Day 16: Eibar – Bilbao. 49km.

Photograph of the very steep town of Eibar, Basque, Spain taken from a high window showing buildings going up sides of a valley.
Good morning from the Unzaga Plaza Hotel in Eibar. Breakfast was full of a cacophonous coach party from Alicante and few bemused couples wondering how the hell they ended up here. Breakfast itself consisted of orange juice which had never seen an orange and ham which had never seen any organically occurring substance whatsoever. I am desperate to know who these other guests are and why, oh why, are they here?

I just can’t make sense of the existence of this entire town. Wikipedia tells me that its main industry since the 16th century has been small arms. That’s guns I think, rather than tiny prosthetics. I may have to move here to make peace with my mind. Without it nothing else in the world can make sense. Property, you’ll be interested to know, is relatively cheap.

Today it rained and I struggled and I cried and I walked up hills. Yesterday, Robin Williams chose to not stick around anymore. This upset me for reasons I don’t feel this is the place for. Suffice to say if he can’t make it add it, then what hope do I have. Enough of that.

After the hills, it was dual carriageway, fast and scary with a surprising number of cyclists, far more so than you would ever see on an A road in the UK.

Photograph of Sarah cycling up a hill with a sign which says 'Aretitio 313m'.

Despite the hills, the crying and the rain, the scenery is magnificent. This whole Basque coast is a fantastically impressive combination of mountains, beaches and cities.

Photograph of countryside with hills, trees and mountains in the distance.

At exactly about this point (below), about 2 miles outside Bilbao, my trusty velometer told me we had cycled 1000km. We had water and peanuts to celebrate.

Photograph of Sarah layng on a roadside wall with two bicycles next to her.

 

We found our way to our Pension La Salve – 5 mins from Guggenheim including breakfast for €60 but one of the worst views from the window I’ve ever experienced.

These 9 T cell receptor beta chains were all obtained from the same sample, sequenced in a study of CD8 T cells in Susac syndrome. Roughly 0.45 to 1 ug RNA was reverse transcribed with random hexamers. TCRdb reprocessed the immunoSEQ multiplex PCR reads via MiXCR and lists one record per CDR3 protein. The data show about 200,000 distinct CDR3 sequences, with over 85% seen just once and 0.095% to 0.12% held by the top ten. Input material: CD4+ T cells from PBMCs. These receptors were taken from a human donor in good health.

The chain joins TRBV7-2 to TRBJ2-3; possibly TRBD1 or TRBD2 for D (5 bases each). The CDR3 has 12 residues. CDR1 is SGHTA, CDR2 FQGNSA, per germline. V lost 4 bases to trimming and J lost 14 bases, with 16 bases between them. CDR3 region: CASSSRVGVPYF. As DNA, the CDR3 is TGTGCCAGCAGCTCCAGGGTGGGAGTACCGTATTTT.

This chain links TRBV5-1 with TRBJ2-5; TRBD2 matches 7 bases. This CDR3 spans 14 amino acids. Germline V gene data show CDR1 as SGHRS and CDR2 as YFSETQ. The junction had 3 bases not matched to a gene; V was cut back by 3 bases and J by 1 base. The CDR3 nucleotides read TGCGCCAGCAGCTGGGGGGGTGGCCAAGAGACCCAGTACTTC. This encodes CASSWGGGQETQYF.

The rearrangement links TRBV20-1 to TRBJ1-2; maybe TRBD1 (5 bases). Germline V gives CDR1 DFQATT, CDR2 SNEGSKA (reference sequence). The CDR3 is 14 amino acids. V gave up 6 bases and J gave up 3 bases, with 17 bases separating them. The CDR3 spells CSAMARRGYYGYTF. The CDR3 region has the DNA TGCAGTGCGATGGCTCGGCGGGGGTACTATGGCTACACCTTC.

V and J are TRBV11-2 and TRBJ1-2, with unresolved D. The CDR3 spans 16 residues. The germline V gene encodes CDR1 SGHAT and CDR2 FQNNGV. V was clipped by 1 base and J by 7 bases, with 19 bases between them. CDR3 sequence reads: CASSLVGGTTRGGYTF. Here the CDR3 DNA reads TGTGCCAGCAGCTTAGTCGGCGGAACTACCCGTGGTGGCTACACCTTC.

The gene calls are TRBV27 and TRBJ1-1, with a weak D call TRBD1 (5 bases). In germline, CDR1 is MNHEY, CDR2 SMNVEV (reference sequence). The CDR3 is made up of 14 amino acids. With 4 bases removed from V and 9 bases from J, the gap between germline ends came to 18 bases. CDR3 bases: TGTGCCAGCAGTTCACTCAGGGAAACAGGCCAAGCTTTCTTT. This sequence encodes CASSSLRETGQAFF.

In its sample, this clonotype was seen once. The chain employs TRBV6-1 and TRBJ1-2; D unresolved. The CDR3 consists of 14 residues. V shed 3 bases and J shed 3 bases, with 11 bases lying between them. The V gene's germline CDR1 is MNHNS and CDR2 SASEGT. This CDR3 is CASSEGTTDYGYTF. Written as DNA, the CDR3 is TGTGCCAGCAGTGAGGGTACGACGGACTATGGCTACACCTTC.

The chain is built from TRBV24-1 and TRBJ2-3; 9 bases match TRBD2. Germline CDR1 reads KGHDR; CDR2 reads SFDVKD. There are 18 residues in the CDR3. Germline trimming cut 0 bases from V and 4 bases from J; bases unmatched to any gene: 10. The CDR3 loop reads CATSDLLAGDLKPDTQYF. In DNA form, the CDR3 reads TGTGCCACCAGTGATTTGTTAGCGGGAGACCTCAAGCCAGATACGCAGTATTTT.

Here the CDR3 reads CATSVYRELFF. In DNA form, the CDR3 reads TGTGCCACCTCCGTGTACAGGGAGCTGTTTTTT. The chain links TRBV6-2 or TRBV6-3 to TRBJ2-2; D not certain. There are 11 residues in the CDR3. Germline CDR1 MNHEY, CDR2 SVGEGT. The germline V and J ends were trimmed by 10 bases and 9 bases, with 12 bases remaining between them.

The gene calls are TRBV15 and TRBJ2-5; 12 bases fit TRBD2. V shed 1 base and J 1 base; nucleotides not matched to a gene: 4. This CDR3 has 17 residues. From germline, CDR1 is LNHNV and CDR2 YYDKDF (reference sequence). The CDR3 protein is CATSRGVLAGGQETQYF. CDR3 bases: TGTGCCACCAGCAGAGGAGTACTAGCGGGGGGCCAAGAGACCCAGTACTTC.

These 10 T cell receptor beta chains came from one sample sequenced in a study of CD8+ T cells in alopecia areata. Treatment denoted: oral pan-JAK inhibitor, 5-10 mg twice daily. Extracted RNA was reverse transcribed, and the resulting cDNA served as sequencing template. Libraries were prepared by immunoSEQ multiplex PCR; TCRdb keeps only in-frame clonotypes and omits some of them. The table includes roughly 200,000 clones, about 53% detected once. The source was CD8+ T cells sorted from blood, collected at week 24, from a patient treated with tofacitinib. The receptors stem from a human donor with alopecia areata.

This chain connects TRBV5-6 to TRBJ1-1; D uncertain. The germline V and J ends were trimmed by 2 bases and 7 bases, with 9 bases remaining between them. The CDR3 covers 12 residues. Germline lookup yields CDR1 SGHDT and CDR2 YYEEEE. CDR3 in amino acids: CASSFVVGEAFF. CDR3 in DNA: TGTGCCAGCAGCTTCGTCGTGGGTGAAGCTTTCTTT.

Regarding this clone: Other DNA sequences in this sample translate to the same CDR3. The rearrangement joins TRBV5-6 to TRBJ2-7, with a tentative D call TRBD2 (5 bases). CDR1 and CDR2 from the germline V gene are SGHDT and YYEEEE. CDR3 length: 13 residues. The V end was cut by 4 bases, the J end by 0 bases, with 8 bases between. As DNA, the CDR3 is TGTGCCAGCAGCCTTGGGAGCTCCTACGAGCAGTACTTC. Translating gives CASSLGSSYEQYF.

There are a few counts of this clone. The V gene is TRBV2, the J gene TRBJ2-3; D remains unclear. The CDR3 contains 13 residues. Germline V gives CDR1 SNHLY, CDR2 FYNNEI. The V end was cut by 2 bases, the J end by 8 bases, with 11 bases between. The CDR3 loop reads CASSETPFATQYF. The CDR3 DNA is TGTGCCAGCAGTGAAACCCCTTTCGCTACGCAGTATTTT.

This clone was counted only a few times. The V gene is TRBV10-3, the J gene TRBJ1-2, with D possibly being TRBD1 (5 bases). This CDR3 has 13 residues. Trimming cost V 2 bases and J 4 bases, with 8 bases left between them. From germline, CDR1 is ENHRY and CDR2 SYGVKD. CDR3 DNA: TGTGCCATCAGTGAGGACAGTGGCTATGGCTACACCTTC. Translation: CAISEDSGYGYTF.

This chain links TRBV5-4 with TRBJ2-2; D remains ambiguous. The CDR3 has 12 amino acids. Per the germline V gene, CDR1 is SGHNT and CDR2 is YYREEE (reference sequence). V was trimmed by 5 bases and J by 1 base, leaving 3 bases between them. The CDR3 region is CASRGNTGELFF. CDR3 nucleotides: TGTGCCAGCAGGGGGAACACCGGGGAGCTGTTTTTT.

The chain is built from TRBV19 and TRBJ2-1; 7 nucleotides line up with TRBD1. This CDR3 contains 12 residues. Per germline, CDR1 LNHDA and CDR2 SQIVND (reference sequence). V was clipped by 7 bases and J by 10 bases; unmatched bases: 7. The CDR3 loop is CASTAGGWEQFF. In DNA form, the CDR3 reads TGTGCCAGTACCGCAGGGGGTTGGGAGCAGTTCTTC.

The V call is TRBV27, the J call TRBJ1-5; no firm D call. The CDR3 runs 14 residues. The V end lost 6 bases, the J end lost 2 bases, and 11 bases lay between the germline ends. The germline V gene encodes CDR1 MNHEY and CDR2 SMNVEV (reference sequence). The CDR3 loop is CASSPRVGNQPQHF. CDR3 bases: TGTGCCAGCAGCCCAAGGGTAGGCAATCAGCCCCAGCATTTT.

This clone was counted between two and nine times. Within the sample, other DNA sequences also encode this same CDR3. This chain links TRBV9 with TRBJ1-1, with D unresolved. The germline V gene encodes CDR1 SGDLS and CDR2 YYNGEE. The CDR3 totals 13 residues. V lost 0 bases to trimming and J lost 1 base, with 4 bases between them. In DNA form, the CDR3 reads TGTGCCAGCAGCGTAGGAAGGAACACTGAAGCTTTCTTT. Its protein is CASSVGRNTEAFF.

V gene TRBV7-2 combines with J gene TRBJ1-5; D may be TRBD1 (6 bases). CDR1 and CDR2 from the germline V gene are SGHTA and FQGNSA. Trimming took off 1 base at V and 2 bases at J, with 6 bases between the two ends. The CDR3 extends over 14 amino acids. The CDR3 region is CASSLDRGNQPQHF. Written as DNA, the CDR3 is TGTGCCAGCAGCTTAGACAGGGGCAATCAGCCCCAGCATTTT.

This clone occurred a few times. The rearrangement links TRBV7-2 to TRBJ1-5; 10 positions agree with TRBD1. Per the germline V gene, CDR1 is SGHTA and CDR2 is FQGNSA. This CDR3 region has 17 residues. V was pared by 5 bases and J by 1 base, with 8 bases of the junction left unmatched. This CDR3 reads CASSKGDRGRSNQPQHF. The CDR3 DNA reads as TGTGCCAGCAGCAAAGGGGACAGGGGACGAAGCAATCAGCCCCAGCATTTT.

Photograph from hotel window of flyover and wasteland, Bilbao.

This is my second visit to Bilbao. The first was in 2001 and was at the end of a 6 week camping trip with 2 kids in a Peugeot 205 that heralded the end of my marriage and the start of many years of agoraphobia. I wrote a comedy show about all of that and performed a full run at the Edinburgh Fringe Festival in 2013 after cycling solo to Barcelona (I caught a train for 200 miles) in order to try and cure myself. I have high hopes for this visit being untraumatic and dull and leaving no residual baggage.

Photograph of Guggenheim, Bilbao.

Photograph of the Guggenheim, Bilbao from the other side of the river which runs next to it.

Photograph of the silver, curved walls of the Guggenheim, Bilbao.

How many photos of the Guggenheim would you like? It’s such a wonderful building with a million different angles and obvious shots, its hard to know when to stop.

Bilbao is a little bit of a one trick pony, with the Gugg being the main draw and the rest of the city having nothing astounding about it. A huge amount of money has been spent on the city since the Guggenheim was built as it had such a massive impact on a previously pretty uneventful city in terms if tourism. It’s a perfectly fine place to wander with an old town and nice riverside paths and bridges and a very decent Mr Wok Chinese buffet for those times when you just cant be arsed to try and communicate exactly what it is that you want to eat, because your Spanish is so shamefully rubbish, when what you want to eat is 17 padron peppers and some chicken.

Photograph of a rainy street and people in Bilbao Old Town.

Photograph of a church in Bilbao Old Town

Full of food and regret for the final visit to the buffet we retire to the pension with just one final snap of the pretty thing.

Photograph of the Guggenheim Art Gallery, Bilbao lit up at night.

What do you think? Please share your thoughts or comments